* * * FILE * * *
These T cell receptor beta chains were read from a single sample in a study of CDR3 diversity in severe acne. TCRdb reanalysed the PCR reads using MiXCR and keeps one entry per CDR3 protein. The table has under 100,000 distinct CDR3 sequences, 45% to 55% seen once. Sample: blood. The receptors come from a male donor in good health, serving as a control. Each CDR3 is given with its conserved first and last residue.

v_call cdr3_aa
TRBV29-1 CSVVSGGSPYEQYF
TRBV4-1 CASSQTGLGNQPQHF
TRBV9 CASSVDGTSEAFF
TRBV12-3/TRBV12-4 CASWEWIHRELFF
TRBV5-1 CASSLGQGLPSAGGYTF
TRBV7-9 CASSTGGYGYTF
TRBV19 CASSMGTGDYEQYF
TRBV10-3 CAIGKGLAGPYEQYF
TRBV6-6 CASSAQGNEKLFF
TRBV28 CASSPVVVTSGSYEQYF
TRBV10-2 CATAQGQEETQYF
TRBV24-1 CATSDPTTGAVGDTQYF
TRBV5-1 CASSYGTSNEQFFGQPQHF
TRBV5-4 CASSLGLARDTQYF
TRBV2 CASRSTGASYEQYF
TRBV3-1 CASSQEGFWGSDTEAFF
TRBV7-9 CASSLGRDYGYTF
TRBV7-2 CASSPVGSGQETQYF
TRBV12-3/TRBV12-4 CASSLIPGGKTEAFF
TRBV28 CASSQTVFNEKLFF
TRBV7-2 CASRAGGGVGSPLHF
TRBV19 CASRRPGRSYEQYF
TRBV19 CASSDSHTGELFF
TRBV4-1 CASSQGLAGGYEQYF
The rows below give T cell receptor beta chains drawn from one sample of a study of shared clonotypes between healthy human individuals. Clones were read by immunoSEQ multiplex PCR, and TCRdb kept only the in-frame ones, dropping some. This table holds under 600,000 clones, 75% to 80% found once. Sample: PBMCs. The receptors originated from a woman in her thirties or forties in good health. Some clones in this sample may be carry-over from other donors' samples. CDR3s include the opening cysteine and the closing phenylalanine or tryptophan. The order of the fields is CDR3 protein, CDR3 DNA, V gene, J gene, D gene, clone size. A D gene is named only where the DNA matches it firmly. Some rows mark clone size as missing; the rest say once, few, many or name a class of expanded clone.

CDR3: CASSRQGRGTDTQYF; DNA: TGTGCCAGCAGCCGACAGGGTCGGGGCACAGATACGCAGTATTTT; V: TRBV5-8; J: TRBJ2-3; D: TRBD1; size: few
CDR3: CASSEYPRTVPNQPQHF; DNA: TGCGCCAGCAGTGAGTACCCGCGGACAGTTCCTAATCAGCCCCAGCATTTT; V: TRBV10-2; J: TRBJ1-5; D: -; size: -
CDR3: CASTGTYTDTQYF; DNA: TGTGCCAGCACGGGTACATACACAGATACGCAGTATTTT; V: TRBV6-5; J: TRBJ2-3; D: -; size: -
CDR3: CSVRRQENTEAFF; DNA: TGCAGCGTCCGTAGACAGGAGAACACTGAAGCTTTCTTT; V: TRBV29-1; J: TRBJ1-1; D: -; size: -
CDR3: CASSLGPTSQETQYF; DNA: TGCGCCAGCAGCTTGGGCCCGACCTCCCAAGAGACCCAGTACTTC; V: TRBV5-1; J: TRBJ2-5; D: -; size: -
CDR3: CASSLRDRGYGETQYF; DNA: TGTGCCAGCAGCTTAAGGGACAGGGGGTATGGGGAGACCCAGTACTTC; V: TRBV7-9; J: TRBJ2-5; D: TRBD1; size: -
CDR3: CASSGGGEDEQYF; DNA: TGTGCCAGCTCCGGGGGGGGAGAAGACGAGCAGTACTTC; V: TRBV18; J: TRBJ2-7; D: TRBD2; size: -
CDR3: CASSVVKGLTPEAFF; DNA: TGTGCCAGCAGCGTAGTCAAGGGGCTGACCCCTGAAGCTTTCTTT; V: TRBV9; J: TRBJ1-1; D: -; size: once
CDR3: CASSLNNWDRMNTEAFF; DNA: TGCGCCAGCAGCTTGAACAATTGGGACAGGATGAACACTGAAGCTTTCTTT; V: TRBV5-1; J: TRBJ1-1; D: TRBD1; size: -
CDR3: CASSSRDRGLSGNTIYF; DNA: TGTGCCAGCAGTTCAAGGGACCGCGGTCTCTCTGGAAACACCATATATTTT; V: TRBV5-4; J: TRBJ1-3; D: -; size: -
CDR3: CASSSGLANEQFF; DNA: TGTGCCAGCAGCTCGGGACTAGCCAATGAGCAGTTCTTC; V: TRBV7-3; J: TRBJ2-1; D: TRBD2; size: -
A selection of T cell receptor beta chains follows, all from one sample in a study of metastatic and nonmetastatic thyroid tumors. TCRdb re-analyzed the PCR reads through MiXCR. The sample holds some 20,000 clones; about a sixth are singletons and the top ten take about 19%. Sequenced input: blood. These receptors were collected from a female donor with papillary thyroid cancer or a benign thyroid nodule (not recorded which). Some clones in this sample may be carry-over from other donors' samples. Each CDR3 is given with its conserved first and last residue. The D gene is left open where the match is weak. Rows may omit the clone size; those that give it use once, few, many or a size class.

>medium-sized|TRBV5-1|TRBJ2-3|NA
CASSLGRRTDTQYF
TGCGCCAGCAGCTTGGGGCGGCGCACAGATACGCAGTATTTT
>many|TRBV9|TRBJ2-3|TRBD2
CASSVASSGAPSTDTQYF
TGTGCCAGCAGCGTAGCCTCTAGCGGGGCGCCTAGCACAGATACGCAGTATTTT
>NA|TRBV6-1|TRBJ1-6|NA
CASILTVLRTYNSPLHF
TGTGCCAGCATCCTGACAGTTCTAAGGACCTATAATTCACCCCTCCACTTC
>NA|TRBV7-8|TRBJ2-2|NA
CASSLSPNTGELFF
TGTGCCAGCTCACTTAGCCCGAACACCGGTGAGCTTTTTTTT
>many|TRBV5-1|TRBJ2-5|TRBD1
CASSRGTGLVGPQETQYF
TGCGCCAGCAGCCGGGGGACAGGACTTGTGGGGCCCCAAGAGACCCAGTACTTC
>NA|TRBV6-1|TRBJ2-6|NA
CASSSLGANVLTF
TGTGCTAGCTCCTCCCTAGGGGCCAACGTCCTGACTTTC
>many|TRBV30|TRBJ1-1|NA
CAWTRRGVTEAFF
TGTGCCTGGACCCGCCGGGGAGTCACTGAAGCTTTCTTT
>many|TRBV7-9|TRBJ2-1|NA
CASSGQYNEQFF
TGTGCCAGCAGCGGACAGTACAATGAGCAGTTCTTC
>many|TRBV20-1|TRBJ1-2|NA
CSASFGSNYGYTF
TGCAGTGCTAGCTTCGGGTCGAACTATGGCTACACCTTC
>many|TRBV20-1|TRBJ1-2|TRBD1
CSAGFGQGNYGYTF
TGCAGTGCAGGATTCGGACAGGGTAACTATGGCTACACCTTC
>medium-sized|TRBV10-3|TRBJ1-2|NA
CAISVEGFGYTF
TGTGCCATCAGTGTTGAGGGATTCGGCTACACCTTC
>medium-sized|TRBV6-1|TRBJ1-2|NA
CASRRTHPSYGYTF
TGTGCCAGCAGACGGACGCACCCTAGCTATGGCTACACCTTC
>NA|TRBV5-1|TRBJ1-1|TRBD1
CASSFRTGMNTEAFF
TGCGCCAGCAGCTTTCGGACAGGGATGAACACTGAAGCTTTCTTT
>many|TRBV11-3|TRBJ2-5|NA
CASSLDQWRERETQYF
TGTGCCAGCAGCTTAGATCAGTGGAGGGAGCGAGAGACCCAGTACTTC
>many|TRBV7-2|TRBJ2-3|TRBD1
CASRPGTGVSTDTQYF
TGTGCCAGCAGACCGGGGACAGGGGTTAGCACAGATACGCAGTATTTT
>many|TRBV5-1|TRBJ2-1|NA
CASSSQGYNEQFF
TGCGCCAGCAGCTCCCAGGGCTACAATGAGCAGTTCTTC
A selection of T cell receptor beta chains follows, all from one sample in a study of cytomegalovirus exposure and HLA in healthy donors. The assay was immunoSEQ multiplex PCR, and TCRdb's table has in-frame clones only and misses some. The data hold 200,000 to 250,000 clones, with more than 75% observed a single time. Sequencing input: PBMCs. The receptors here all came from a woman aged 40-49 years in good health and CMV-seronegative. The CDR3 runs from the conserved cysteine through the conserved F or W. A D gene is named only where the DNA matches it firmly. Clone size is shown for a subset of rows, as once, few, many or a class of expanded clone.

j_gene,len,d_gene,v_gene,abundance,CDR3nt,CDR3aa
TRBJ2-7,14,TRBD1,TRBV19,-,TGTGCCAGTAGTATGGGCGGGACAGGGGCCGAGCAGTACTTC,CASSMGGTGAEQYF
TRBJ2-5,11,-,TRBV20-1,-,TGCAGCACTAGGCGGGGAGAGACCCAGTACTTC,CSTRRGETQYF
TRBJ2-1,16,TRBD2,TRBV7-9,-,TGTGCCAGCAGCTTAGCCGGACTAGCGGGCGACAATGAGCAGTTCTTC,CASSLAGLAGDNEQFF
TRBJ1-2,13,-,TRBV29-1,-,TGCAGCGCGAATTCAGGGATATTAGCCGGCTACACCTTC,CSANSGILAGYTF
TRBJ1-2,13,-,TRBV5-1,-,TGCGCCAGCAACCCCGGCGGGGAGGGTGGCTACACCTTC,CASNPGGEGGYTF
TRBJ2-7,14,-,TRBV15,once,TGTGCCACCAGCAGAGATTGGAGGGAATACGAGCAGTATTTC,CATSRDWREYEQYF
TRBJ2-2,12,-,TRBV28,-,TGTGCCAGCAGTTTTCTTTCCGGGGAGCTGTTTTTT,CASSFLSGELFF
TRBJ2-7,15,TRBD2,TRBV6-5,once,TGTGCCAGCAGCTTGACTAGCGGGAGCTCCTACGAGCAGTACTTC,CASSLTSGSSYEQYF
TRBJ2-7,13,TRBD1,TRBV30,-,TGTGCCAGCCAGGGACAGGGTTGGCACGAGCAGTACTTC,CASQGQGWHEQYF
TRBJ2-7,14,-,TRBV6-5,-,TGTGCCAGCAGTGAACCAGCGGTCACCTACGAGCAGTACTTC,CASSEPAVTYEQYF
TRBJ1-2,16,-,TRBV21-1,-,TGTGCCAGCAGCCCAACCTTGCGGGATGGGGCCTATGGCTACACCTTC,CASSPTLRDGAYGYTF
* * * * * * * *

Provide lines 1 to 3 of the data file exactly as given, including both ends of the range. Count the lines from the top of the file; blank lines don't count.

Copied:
These T cell receptor beta chains were read from a single sample in a study of CDR3 diversity in severe acne. TCRdb reanalysed the PCR reads using MiXCR and keeps one entry per CDR3 protein. The table has under 100,000 distinct CDR3 sequences, 45% to 55% seen once. Sample: blood. The receptors come from a male donor in good health, serving as a control. Each CDR3 is given with its conserved first and last residue.

v_call cdr3_aa
TRBV29-1 CSVVSGGSPYEQYF